Aged Care On-Site Pharmacist Consultation Feedback
The Australian Government is providing funding for pharmacists to work on-site in residential aged care homes in a clinical role as part of the professional aged care team. The initiative aims to improve medication management and safety for aged care residents.
The department invited stakeholders to provide feedback on a funding model, the role of the on-site pharmacist, training requirements, development of health outcome indicators and associated reporting, and transition from Seventh Community Pharmacy Agreement Pharmacy Programs between 29 July and 16 September 2022.
The department also held an online stakeholder forum on 7 September 2022.
Thank you to all for getting involved.
What we heard
Overall stakeholders welcomed the valuable role of an on-site pharmacist.
The two models outlined in the consultation paper included funding being provided directly to aged care homes, or via Primary Health Networks (PHNs). There was no consensus on a preferred funding model, but stakeholders had preferences for each of the models and also made suggestions for variations, combinations and alternatives.
During the forum, stakeholders acknowledged that consensus on a preferred funding model was highly unlikely and that government will have to determine the most appropriate funding arrangement.
Role of the Pharmacist
Most stakeholders agreed on the key responsibilities of the role, including those identified in the consultation paper. Stakeholders made further suggestions about what the role could involve and how it could be undertaken.
A common theme was the importance of collaboration and integration, including the need for strong communication skills to work with nurses, GPs, specialists and others involved in residents’ care, both within and outside the aged care home. Stakeholders said the role should not be ‘siloed’ and stressed the importance of flexibility in the role based on the aged care home’s needs.
Stakeholders suggested remuneration should be appropriate to attract pharmacists to the role. Some stakeholders were concerned with whether the proposed ratio of ‘one full time pharmacist per 250 beds’ would be able to deliver the role, and the impact this might have in rural and remote areas.
Stakeholders noted the need for:
appropriate and effective training to be role ready
education in issues specific to the aged care setting (e.g. frailty and falls, dementia, palliative care)
a role for employers in the orientation of pharmacists in residential aged care settings
mentoring, communities of practice and support networks
a framework for professional competency requirements that could be used to help pharmacists identify and fill gaps.
Some stakeholders suggested implementing a dedicated and independently funded oversight body/team to establish and implement training for the role, to ensure the ongoing quality and consistency of training.
Development of health outcome indicators and associated reporting
Stakeholders considered what outcome indicators should be included in addition to the National Aged Care Mandatory Quality Indicators for medication management, and noted:
there are many factors impacting medication management, including prescriber, family and resident preferences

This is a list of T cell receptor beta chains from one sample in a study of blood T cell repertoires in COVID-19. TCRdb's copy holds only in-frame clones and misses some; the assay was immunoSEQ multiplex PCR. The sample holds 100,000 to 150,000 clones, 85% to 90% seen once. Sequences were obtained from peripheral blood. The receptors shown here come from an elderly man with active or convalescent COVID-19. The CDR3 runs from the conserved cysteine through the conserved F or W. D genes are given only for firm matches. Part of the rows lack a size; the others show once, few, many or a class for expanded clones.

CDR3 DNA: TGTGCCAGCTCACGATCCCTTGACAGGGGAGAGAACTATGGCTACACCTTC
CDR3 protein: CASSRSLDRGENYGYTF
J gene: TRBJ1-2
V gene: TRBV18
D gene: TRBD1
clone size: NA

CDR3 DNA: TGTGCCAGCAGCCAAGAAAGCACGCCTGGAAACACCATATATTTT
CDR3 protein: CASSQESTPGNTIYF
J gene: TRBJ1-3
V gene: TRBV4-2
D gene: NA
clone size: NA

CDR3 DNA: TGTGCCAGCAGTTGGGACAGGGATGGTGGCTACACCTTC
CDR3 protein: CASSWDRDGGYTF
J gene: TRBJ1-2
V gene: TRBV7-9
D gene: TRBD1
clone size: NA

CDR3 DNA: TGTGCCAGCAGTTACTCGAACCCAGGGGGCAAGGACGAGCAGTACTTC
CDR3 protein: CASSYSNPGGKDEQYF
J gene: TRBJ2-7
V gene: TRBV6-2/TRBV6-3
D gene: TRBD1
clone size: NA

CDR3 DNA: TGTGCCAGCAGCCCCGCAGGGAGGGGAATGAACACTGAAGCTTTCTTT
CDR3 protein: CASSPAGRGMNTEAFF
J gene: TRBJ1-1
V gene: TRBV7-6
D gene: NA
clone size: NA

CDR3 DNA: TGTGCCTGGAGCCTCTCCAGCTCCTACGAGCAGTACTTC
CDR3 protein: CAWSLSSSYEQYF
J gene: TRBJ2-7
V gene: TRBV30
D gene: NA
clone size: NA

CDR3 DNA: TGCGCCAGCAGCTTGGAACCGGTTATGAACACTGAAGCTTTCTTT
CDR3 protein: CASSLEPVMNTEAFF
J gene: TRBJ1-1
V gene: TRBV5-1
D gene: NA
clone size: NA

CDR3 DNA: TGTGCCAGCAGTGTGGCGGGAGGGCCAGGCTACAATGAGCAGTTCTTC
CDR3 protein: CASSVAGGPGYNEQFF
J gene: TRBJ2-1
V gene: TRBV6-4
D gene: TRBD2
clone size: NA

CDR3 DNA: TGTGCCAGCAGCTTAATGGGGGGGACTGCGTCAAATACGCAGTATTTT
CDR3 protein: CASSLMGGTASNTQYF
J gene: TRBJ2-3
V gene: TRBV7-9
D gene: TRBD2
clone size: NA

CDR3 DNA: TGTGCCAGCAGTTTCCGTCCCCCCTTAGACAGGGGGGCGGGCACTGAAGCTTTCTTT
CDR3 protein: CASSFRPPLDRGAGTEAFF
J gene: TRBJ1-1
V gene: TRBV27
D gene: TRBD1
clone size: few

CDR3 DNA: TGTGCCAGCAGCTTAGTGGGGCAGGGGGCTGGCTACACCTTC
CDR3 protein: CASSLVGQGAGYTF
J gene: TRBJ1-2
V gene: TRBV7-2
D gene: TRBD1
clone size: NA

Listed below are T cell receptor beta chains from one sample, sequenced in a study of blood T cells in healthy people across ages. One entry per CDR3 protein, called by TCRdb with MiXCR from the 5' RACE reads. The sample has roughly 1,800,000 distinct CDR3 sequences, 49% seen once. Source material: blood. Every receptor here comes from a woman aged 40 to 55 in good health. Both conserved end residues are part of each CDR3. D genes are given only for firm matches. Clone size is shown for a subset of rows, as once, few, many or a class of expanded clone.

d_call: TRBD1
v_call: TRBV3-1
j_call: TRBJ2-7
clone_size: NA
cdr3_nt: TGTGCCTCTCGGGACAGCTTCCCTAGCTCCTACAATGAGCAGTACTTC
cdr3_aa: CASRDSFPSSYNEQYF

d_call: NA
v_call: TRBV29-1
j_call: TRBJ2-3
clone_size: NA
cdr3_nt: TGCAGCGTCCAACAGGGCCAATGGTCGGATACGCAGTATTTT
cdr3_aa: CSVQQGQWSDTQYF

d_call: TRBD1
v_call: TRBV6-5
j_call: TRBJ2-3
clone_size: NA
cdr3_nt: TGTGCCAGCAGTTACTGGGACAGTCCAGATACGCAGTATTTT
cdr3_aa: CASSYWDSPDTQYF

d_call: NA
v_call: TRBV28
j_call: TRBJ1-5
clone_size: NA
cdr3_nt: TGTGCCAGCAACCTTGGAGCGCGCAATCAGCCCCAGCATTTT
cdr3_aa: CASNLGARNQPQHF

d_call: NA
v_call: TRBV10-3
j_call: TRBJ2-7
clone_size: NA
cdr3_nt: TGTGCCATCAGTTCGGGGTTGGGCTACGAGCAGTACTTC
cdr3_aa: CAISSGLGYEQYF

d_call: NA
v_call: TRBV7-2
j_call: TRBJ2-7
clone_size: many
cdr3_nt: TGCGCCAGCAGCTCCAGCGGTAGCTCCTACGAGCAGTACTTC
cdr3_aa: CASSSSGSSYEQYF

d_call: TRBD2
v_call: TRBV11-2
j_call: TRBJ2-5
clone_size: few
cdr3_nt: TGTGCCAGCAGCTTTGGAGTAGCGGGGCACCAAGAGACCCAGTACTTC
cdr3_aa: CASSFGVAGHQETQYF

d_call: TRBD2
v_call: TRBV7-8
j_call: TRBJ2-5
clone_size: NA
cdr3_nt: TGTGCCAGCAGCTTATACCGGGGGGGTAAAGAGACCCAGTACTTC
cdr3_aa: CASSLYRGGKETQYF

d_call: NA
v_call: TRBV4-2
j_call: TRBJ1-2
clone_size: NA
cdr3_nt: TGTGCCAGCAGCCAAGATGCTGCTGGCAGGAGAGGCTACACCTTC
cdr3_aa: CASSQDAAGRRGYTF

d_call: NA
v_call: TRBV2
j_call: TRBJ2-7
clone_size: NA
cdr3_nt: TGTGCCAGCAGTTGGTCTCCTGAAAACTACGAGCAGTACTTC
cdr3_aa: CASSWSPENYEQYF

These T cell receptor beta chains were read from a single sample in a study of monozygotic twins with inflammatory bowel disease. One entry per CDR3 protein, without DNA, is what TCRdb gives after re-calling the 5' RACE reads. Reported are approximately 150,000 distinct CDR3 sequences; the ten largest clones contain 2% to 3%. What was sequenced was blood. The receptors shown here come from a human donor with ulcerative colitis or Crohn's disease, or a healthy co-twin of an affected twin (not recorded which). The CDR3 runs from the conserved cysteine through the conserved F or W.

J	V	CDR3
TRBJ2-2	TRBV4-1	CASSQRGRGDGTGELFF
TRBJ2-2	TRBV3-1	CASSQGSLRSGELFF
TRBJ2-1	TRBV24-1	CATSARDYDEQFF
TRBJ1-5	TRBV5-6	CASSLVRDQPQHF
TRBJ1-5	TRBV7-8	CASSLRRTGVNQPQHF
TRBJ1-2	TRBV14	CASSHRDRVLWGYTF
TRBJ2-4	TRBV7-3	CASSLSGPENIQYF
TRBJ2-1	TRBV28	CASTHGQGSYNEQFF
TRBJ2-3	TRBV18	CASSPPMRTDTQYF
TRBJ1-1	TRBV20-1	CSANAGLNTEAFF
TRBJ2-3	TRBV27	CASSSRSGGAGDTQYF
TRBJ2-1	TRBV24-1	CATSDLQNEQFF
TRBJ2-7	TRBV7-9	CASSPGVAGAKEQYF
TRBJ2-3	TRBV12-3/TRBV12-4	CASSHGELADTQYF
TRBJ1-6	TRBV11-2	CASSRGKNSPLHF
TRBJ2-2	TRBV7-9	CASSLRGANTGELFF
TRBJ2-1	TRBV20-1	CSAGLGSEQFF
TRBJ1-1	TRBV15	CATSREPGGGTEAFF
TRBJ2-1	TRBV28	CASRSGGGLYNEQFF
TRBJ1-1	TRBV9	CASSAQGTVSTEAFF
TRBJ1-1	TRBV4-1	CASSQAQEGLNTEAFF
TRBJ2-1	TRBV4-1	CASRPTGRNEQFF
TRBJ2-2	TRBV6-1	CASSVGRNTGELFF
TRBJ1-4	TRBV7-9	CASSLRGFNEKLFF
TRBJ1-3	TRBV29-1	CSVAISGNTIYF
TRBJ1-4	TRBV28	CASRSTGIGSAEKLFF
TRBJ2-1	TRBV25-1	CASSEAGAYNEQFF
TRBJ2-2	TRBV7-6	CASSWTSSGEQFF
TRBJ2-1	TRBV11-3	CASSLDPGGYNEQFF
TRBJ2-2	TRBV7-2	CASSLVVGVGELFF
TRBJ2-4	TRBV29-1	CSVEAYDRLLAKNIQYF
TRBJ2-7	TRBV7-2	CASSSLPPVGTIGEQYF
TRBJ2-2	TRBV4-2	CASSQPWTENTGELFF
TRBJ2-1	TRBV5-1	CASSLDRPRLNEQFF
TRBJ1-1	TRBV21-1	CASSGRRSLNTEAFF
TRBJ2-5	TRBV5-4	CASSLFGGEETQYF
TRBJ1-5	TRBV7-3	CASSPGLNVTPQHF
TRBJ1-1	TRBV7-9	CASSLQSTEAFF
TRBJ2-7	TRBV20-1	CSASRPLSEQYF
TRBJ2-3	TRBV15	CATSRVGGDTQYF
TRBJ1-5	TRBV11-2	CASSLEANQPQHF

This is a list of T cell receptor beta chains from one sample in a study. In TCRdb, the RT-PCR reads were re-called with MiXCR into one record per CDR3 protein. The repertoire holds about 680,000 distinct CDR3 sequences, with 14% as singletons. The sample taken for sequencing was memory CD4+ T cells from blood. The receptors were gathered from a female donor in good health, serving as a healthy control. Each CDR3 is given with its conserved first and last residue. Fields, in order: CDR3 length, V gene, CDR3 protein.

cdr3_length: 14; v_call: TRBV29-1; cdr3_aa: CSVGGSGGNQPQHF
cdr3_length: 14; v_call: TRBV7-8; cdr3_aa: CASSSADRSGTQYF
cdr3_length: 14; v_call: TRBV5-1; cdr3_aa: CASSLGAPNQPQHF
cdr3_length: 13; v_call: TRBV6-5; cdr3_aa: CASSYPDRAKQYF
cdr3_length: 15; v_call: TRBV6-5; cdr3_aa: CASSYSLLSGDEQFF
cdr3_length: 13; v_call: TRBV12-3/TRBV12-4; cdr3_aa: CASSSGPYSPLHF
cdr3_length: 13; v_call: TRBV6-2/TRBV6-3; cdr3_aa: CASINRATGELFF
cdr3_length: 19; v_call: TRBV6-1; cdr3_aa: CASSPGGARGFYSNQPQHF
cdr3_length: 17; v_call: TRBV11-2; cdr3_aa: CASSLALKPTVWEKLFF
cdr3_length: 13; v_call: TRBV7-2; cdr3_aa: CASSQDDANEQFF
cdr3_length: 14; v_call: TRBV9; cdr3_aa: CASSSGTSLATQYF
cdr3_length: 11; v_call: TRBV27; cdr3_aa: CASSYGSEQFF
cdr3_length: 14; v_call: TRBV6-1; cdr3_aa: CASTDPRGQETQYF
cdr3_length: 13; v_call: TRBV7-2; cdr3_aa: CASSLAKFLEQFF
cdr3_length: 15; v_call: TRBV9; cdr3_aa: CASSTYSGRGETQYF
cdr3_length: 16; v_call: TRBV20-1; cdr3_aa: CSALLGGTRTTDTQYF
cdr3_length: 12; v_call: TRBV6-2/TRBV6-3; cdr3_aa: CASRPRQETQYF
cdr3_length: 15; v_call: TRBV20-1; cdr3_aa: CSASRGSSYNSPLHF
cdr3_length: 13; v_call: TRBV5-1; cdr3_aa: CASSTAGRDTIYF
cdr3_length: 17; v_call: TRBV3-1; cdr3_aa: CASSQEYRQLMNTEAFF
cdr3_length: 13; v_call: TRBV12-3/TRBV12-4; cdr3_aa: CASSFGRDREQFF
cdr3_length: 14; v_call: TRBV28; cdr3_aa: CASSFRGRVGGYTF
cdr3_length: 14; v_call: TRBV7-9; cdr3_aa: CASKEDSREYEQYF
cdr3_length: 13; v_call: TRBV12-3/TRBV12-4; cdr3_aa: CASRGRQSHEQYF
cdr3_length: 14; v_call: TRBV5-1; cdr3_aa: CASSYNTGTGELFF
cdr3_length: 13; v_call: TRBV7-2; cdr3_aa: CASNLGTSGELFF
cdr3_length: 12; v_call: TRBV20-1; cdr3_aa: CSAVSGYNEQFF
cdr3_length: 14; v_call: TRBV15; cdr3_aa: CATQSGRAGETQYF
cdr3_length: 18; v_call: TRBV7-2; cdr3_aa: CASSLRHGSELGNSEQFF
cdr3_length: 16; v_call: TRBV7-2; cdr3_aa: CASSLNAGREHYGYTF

an evidence-based approach using stakeholder views should be used to inform development and evaluation of indicators
there must be a strong effective clinical governance framework in place to support indicator collection and reporting
indicators should be specific in their definitions
indicators should reflect patient-centred care, safety and satisfaction, and focus on patient preferences and quality of life
indicators should draw on routinely collected data to reduce reporting by aged care homes
data collected should be reported back to relevant health professionals in a meaningful way to drive behaviour change
indicators should be consistent with national medicines policy.
Stakeholders also made many suggestions for outcome indicators.
Transition from the Seventh Community Pharmacy Agreement (7CPA) Quality Use of Medicines (QUM) and Residential Medication Management Review (RMMR) Programs
Stakeholders considered transition arrangements, where QUM and RMMR services funded under the 7CPA are replaced by on-site pharmacists, and the implementation of the new measure.
Feedback from stakeholders noted:
clarity, coordination and time are critical to effective implementation and transition
the need to coordinate with the significant amount of change currently happening in residential aged care
the importance of enough capacity in the pharmacy industry to continue home medicine reviews for older persons living at home
the need to address knowledge gaps to ensure fitness to work in the aged care space
practical issues around contracts residential aged care homes may already have in place with providers of 7CPA, RMMR and QUM Program services
the time needed to bring pharmacists on-site in regional and rural services.
What we’re doing
This valuable feedback will help inform further development of the following:
a suitable payment model
the role of the on-site pharmacist
the option of an independent training oversight body and development of appropriate training
transition from services funded under the 7CPA and implementation of the new measure
indicators and reporting.
Let's change aged care, together
Every Australian should feel confident about accessing high quality and safe aged care, when and where they need it.
The changes mean older Australians will have greater choice and control, services that respect and meet their needs, and support to stay independent as they age.
To find out more and help design the changes, visit the Get Involved page or call 1800 318 209.